6f2c00fcbf48c69f0ea212239b3e1178

on May 18, 2011
at 03:32 AM

Yes your years of suffering from crippling stomach issues, inflammation and sickness were all in your head. And yes celiac disease (nevermind the second part of the name, the sequence of letters we use to describe something neither proves nor disproves any proposition) is all in your head too. And your infinitely better life is also in your head. End of story. Sorry. (But then again, see my reply to Lee. These discussions are useless because whether it's "in your head" or not, it's the same damn result.)

6f2c00fcbf48c69f0ea212239b3e1178

on May 18, 2011
at 03:29 AM

What would somebody with celiac disease say that would be so convincing?

6f2c00fcbf48c69f0ea212239b3e1178

on May 18, 2011
at 03:29 AM

Maybe your IBS was simply a mental thing. And your arthritic pain. And everything else. But the problem with these discussions is there's nothing falsifiable about any of these claims. What if Djokovic's improvement really is just in his head instead of not? Well, what changes? He reports the same improvement, posts the same better results, etc. Nothing is different. So I say this is a useless discussion. We're better off arguing about distinctions that actually mean something.

D30ff86ad2c1f3b43b99aed213bcf461

on May 18, 2011
at 02:50 AM

I saw the WSJ report on this http://online.wsj.com/article/SB10001424052748703509104576327624238594818.html?mod=googlenews_wsj and I was sad to see the "...or is it all in his head?!" angle. But, great that he's not pigeonholed by an ignorant reporter as celiac and instead differentiated as part of a much larger contingent who are also legitimately allergic.

34a367e60db77270bd7096dc04270fdc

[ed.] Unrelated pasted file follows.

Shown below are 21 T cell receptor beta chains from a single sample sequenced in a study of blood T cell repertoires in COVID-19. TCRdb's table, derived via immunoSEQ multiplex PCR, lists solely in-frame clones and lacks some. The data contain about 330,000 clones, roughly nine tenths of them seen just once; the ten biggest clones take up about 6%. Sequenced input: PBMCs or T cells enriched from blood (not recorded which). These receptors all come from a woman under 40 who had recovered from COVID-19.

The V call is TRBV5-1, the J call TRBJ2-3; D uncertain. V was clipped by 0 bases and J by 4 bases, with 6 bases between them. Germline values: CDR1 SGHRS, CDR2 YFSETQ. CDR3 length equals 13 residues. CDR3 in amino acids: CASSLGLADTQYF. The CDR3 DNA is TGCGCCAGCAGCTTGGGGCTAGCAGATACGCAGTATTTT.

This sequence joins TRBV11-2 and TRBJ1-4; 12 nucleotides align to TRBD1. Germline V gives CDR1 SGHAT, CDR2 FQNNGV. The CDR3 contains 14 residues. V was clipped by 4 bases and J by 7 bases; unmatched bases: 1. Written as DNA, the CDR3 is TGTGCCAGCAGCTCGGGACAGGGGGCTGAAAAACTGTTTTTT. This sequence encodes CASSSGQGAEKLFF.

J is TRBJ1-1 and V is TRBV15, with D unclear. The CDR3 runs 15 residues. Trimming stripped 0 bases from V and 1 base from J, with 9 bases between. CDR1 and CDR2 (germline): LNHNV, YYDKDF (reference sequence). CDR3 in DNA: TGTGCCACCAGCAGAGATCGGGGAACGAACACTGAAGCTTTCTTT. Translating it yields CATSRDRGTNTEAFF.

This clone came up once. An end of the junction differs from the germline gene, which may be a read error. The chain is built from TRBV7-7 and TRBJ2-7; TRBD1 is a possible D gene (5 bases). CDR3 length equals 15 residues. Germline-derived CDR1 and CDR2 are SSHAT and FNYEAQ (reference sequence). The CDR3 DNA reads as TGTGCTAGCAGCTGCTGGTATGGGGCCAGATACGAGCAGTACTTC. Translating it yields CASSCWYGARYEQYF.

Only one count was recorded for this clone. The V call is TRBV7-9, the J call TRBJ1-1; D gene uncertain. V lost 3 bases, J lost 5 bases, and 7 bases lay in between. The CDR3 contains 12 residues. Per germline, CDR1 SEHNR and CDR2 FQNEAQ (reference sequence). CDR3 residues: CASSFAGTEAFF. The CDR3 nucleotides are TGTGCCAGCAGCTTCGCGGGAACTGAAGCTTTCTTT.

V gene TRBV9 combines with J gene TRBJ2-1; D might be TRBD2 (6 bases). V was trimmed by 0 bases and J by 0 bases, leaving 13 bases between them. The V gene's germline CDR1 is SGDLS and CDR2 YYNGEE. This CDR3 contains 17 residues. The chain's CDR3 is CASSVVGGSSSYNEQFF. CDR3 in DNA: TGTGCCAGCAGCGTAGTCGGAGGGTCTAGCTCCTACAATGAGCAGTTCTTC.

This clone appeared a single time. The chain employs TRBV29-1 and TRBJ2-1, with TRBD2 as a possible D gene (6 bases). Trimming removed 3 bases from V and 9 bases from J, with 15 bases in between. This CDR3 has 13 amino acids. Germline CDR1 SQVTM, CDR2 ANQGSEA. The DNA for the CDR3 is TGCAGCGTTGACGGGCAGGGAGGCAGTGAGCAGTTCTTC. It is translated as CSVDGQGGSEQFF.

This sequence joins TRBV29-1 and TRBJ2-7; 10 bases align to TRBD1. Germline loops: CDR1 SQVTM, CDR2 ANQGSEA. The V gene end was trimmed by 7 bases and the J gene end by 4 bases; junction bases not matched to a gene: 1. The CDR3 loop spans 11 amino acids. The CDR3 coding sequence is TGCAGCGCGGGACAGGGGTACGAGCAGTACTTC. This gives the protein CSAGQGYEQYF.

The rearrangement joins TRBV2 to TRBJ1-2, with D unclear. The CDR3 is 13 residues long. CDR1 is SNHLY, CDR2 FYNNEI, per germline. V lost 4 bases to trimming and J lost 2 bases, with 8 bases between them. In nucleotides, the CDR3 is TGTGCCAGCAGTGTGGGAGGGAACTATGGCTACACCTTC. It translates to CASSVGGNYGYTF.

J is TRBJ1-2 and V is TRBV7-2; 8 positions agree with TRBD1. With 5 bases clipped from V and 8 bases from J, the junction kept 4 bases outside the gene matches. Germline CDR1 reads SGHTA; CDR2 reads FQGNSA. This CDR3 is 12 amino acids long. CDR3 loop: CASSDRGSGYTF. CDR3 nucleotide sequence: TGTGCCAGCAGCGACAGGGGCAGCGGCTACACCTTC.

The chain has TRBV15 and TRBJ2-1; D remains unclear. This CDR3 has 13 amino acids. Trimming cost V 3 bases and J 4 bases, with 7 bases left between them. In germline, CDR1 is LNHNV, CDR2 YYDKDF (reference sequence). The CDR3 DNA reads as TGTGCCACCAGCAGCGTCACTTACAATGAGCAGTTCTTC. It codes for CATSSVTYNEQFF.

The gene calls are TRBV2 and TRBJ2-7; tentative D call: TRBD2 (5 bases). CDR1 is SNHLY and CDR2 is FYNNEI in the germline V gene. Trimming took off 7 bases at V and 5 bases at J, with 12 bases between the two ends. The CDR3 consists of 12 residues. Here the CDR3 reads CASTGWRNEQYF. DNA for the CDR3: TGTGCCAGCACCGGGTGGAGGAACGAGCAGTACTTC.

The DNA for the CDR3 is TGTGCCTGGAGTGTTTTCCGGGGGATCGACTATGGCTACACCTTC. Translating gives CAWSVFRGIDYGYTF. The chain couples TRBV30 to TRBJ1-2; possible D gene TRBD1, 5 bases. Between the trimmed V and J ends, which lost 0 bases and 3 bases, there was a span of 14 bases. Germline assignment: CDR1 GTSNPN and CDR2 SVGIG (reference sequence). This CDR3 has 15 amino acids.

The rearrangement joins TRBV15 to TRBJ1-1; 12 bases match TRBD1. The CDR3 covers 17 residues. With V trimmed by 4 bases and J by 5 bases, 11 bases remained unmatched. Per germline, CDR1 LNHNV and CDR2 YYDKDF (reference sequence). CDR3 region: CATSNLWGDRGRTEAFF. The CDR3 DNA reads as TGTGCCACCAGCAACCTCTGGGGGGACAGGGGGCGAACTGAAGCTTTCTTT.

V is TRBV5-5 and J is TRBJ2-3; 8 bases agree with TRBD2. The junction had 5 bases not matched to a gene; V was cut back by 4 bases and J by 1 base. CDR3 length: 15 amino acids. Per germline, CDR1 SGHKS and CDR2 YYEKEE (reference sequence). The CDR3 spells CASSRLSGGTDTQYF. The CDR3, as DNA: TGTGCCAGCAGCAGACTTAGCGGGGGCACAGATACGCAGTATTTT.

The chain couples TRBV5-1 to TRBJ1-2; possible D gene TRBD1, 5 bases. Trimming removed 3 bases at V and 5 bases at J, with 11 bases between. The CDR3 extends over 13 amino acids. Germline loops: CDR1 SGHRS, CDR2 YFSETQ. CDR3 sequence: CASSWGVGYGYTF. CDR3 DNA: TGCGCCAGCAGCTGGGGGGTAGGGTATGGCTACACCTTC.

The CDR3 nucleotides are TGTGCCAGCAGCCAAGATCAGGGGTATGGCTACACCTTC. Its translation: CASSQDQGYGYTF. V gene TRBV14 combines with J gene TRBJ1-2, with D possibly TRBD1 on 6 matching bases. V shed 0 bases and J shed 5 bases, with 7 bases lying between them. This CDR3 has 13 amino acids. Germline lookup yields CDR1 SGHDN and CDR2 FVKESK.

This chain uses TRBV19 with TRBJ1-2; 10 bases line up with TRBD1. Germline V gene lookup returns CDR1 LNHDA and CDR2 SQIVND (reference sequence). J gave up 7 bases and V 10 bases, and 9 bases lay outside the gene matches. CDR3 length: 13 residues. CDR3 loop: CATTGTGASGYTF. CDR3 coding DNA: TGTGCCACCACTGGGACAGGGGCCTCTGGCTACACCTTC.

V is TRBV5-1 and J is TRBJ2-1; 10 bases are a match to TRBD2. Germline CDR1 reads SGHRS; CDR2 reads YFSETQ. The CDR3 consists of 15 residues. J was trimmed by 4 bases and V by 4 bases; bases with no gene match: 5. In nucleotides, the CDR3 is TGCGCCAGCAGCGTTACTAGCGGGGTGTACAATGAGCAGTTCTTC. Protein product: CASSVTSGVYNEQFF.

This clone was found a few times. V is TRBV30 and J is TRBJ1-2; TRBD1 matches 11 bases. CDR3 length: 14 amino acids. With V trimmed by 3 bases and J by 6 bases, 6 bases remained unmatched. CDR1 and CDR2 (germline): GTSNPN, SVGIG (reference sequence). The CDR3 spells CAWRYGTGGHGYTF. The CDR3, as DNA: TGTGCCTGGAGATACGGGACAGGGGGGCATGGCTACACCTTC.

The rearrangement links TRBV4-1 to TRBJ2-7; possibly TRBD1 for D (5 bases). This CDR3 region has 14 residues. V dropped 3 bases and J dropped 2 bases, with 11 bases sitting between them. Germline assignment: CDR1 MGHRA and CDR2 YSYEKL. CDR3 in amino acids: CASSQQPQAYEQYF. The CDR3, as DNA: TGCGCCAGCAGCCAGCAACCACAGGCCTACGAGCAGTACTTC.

(4171)

on May 18, 2011
at 02:36 AM

I don't believe gluten intolerance or the effects of being intolerant to gluten is something created in someone's mind. I've never been tested for gluten allergy but I know how I feel after eating bread, pasta etc that contain gluten. It doesn't feel like it agrees with me and I think that's how a lot of people determine that they are intolerant to gluten.

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14 Answers

11
B3e7d1ab5aeb329fe24cca1de1a0b09c

(5242)

on May 18, 2011
at 02:40 AM

No, it's not mental. The mechanism of how gluten can damage the gut wall are well understood and scientifically proven and accepted.

Could the effects be magnified by the mind? I would say it's quite possible, like a lot of conditions that can become psychosomatic.

And then there is the concept of the gut brain axis. That an unhealthy gut effects brain health and vice versa. The Healthy Skeptic has a fascinating podcast on the subject. I highly recommend checking it out, its a really interesting field of current research.

http://thehealthyskeptic.org/the-healthy-skeptic-podcast-episode-9

559aa134ff5e6c8bcd608ba8dc505628

(3631)

on May 18, 2011
at 04:19 PM